In just two decades, China sent people into space, built its own aircraft carrier and developed a stealth fighter jet. Now the world's youngest superpower is setting out to prove its capabilities once more -- this time in semiconductors. At stake is nothing less than the future of the world's No. 2 economy. Beijing's blueprint for chip supremacy is enshrined in a five-year economic vision, set to be unveiled during a summit of top leaders in the capital this week. It's a multi-layered strategy both pragmatic and ambitious in scope, embracing aspirations to replace pivotal U.S. suppliers -- and fend off Washington -- while molding homegrown champions in emergent technologies.
Insurance works with large amounts of data, about many individuals, many instances requiring insurance, and many factors involved in solving the claims. To add to the complexity, not all insurance is alike. Life insurance and automobile insurance are not (as far as I know) the same thing. There are many similar processes, but data and numerous flows can be different. Machine learning (ML) is being applied to multiple aspects of insurance practice.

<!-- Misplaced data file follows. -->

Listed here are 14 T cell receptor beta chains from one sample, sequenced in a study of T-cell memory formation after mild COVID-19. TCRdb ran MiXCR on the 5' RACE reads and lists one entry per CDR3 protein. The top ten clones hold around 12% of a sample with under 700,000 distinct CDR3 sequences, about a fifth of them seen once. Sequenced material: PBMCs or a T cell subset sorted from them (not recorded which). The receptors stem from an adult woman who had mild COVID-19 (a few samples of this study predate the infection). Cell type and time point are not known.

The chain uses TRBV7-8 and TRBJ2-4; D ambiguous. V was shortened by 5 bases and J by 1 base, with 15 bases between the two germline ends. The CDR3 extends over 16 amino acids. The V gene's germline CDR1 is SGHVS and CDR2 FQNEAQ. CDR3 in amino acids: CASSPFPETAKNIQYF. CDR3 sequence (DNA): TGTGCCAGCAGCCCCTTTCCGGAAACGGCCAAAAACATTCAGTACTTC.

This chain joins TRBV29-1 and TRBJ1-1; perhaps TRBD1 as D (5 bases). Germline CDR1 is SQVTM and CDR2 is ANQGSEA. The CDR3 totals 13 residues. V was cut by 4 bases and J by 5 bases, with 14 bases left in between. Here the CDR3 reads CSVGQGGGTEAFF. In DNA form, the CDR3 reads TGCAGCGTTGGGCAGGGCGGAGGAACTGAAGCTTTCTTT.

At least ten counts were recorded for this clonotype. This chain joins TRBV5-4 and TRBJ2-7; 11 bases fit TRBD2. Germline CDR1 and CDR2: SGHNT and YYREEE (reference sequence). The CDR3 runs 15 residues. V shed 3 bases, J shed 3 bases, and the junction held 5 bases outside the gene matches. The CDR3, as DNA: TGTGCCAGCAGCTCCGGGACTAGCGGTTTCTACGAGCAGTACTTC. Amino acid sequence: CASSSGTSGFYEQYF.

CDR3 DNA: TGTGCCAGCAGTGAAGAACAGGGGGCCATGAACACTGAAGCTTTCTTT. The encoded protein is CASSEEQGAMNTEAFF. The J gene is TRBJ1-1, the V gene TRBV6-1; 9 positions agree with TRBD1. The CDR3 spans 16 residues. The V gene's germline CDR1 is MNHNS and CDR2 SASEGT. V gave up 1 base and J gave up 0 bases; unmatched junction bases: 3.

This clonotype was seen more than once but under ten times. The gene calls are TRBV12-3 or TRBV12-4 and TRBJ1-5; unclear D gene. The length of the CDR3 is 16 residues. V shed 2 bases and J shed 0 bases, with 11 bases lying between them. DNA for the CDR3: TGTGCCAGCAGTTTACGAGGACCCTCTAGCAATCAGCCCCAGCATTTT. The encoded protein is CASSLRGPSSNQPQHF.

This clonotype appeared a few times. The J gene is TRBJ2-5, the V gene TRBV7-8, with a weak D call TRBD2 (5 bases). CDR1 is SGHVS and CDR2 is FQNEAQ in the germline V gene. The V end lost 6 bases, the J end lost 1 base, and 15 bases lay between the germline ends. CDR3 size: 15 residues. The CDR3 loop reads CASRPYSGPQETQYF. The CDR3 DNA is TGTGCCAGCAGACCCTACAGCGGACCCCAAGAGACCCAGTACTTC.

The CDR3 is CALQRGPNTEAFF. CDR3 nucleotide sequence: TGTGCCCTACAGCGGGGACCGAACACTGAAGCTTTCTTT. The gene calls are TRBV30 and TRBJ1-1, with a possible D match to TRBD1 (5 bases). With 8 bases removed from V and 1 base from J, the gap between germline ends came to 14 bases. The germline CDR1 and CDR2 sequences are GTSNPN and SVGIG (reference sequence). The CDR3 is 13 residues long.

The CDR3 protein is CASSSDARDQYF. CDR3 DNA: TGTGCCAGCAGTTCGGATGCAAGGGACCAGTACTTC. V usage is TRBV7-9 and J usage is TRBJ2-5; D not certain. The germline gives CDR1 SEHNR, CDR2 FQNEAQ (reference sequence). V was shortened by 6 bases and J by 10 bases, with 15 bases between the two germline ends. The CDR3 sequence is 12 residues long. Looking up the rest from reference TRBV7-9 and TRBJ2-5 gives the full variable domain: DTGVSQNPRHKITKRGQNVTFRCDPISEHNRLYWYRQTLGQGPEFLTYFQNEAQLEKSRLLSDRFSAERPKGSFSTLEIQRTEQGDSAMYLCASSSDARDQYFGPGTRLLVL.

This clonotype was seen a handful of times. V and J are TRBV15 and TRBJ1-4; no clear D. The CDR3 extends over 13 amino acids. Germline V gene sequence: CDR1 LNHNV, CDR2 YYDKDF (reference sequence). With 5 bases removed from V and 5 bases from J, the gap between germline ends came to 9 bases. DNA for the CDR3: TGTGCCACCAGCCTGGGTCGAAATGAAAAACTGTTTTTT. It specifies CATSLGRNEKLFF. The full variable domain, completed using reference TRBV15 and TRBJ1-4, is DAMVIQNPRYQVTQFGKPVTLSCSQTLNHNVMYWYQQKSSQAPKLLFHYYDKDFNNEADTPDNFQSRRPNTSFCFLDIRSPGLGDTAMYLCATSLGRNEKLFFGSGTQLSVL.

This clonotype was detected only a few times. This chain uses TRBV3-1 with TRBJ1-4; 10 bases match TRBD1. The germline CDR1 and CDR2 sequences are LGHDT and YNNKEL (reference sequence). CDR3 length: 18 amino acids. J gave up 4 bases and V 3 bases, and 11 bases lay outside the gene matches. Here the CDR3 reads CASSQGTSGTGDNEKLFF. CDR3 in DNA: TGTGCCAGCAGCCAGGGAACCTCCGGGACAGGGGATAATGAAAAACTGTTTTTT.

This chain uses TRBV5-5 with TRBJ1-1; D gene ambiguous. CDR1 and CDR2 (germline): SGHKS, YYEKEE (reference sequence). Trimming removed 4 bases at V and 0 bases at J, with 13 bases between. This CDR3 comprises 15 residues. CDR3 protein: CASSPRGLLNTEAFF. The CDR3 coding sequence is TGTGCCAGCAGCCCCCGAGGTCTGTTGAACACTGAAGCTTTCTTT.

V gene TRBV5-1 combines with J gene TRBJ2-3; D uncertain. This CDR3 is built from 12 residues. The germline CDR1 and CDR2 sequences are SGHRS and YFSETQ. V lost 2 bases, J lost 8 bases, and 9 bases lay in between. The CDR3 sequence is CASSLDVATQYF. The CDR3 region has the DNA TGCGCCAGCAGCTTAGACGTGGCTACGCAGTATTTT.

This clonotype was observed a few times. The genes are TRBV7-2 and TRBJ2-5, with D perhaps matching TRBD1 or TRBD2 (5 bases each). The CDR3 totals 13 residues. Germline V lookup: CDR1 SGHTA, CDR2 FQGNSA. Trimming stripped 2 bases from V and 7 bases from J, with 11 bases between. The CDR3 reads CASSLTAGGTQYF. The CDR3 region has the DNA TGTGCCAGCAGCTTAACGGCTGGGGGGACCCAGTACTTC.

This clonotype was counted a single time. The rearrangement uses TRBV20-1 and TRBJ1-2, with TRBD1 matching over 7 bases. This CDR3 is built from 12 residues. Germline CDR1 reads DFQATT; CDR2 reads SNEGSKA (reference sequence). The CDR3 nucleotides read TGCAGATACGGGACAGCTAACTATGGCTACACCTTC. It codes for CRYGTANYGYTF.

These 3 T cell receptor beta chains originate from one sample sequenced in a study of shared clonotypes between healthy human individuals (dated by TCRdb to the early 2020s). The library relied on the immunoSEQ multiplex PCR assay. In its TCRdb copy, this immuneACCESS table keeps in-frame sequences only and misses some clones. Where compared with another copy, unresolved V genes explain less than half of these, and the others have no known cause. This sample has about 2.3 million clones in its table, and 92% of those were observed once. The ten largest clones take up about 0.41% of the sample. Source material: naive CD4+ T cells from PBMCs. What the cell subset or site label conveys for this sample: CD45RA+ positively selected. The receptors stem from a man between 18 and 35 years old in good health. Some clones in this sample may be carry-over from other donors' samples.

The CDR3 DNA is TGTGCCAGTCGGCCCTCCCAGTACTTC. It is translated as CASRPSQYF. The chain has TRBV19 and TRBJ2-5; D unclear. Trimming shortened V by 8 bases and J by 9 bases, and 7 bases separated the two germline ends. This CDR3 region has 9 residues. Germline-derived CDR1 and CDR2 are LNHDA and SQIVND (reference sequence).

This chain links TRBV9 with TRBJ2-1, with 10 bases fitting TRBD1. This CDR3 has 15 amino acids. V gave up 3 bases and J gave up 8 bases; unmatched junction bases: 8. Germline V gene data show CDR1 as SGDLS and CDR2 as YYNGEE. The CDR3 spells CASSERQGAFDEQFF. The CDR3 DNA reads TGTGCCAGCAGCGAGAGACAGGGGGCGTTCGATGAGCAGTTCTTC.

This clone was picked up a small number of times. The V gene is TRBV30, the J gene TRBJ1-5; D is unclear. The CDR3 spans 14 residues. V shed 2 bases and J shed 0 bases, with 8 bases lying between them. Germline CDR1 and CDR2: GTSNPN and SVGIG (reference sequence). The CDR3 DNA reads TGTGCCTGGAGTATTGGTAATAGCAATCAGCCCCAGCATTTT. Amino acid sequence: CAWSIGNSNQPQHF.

Hi, I'm working in a museum, currently trying to optically characterize a big historic lens. Unfortunately, it is mounted in a device which can't really be taken apart (issues of conservation), so conventional methods are rather hard to do. I've been loosely following the advances in neural network based approaches ("Two minute papers" kinda stuff) and was wondering if anyone has already realized a solution to my problem using machine learning or similar techniques. That is: Print out a defined optical pattern (like a QR code), "wave" it on one side of the lens and record the image with a camera on the other to get a 3D model of the lens in the end. In my head, it should be possible to train a network using conventional light simulation of randomly generated glass bodies.
Microsoft announced AI-focused Power Platform products at its Microsoft Ignite 2021 conference, which kicked off in earnest today. Among the highlights is Power Automate Desktop for Windows 10 users, a robotic process automation service (RPA) that automates tasks within Windows across various apps. New Power Virtual Agents features were also unveiled. RPA -- technology that automates monotonous, repetitive chores traditionally performed by human workers -- is big business. Forrester estimates that RPA and other AI subfields created jobs for 40% of companies in 2019 and that a tenth of startups now employ more digital workers than human ones.